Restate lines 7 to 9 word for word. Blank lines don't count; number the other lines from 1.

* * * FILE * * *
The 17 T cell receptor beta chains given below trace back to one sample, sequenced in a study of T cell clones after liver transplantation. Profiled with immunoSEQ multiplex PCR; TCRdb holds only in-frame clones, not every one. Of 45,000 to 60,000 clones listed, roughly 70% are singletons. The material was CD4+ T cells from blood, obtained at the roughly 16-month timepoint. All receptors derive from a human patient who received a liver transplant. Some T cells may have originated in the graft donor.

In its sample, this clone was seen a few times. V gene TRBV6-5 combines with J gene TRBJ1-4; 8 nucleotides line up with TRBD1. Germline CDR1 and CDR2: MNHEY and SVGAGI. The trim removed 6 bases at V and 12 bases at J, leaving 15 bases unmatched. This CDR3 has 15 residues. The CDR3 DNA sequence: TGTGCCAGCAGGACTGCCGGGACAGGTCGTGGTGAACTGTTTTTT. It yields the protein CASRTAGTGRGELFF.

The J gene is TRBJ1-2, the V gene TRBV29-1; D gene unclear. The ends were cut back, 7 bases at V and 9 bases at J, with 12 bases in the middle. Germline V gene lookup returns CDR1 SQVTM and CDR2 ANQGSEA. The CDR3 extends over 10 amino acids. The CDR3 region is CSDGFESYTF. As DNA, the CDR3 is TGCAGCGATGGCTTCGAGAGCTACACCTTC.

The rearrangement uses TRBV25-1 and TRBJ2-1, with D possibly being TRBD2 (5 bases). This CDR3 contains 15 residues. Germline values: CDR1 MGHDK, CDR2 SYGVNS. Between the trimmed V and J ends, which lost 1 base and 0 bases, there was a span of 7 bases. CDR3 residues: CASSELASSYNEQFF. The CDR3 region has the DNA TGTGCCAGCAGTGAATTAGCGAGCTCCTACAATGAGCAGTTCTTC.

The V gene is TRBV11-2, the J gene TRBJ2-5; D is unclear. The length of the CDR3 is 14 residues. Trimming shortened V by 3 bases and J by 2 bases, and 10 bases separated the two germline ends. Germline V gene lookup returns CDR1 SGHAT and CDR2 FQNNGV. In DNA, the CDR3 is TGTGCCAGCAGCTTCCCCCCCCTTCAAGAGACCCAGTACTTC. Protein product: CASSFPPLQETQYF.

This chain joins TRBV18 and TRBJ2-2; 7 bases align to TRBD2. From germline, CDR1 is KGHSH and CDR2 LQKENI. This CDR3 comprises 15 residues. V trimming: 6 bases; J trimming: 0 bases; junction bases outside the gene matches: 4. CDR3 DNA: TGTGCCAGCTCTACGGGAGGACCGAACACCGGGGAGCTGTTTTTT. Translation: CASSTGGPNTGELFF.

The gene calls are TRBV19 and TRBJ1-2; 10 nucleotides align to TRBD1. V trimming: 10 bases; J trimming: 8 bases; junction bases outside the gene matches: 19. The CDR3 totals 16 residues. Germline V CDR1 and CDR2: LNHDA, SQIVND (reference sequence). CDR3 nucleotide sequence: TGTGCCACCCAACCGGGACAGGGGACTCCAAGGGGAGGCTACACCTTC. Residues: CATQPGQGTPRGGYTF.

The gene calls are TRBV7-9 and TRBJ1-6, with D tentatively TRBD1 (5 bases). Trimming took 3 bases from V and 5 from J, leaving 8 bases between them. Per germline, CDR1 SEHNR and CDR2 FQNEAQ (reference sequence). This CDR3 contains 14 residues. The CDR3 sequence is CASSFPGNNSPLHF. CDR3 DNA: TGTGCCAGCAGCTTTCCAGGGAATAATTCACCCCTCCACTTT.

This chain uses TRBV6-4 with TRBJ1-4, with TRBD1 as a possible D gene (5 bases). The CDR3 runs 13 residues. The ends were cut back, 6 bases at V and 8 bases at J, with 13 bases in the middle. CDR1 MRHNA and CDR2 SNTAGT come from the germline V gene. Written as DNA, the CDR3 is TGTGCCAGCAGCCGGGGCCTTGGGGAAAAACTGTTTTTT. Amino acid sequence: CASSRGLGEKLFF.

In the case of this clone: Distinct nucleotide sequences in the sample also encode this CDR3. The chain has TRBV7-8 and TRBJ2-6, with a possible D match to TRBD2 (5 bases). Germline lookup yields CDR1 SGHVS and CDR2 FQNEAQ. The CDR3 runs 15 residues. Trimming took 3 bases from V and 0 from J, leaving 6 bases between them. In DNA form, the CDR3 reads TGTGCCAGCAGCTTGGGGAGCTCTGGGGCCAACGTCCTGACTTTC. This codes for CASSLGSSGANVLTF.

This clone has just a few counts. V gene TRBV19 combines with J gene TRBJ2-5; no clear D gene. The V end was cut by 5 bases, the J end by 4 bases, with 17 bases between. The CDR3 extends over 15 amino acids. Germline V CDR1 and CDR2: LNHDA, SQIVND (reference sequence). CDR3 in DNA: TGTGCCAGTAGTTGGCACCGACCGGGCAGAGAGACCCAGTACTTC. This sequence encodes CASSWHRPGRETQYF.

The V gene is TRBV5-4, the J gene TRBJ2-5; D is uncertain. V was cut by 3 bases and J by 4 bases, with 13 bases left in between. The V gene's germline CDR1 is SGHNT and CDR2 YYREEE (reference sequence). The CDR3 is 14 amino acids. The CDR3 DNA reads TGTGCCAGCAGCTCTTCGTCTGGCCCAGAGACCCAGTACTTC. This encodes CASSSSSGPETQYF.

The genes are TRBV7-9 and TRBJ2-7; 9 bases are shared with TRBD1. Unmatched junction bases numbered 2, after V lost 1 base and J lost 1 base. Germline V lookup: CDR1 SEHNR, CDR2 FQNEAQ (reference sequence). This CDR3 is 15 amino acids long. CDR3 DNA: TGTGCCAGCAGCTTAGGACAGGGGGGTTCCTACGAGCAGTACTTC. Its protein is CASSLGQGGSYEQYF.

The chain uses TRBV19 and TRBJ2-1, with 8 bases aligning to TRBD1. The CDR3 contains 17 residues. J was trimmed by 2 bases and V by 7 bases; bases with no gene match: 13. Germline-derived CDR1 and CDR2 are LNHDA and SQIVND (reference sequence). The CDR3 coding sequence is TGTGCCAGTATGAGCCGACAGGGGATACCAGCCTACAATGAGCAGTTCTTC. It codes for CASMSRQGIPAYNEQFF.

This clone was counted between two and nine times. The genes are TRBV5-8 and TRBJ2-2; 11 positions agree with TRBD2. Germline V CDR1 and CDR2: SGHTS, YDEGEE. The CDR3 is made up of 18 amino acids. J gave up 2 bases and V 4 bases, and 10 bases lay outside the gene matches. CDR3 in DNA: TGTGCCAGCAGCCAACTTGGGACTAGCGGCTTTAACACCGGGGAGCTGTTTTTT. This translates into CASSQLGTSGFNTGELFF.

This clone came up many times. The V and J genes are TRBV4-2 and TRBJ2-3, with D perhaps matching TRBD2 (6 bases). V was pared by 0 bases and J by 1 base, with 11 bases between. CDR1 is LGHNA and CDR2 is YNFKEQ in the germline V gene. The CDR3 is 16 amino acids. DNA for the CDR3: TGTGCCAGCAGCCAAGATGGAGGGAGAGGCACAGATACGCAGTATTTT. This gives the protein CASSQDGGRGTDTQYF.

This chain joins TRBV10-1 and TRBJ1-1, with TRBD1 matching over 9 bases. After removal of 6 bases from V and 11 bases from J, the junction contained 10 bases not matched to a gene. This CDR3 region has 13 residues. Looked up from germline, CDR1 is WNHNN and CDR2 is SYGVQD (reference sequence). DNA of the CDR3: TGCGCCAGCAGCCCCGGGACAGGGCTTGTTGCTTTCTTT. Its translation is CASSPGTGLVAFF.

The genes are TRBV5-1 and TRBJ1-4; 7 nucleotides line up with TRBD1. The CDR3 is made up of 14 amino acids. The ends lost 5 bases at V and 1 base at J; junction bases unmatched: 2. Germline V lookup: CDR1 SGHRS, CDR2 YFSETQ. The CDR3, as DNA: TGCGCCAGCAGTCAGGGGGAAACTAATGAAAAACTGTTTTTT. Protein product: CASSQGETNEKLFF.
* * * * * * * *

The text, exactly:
The gene calls are TRBV19 and TRBJ1-2; 10 nucleotides align to TRBD1. V trimming: 10 bases; J trimming: 8 bases; junction bases outside the gene matches: 19. The CDR3 totals 16 residues. Germline V CDR1 and CDR2: LNHDA, SQIVND (reference sequence). CDR3 nucleotide sequence: TGTGCCACCCAACCGGGACAGGGGACTCCAAGGGGAGGCTACACCTTC. Residues: CATQPGQGTPRGGYTF.

The gene calls are TRBV7-9 and TRBJ1-6, with D tentatively TRBD1 (5 bases). Trimming took 3 bases from V and 5 from J, leaving 8 bases between them. Per germline, CDR1 SEHNR and CDR2 FQNEAQ (reference sequence). This CDR3 contains 14 residues. The CDR3 sequence is CASSFPGNNSPLHF. CDR3 DNA: TGTGCCAGCAGCTTTCCAGGGAATAATTCACCCCTCCACTTT.

This chain uses TRBV6-4 with TRBJ1-4, with TRBD1 as a possible D gene (5 bases). The CDR3 runs 13 residues. The ends were cut back, 6 bases at V and 8 bases at J, with 13 bases in the middle. CDR1 MRHNA and CDR2 SNTAGT come from the germline V gene. Written as DNA, the CDR3 is TGTGCCAGCAGCCGGGGCCTTGGGGAAAAACTGTTTTTT. Amino acid sequence: CASSRGLGEKLFF.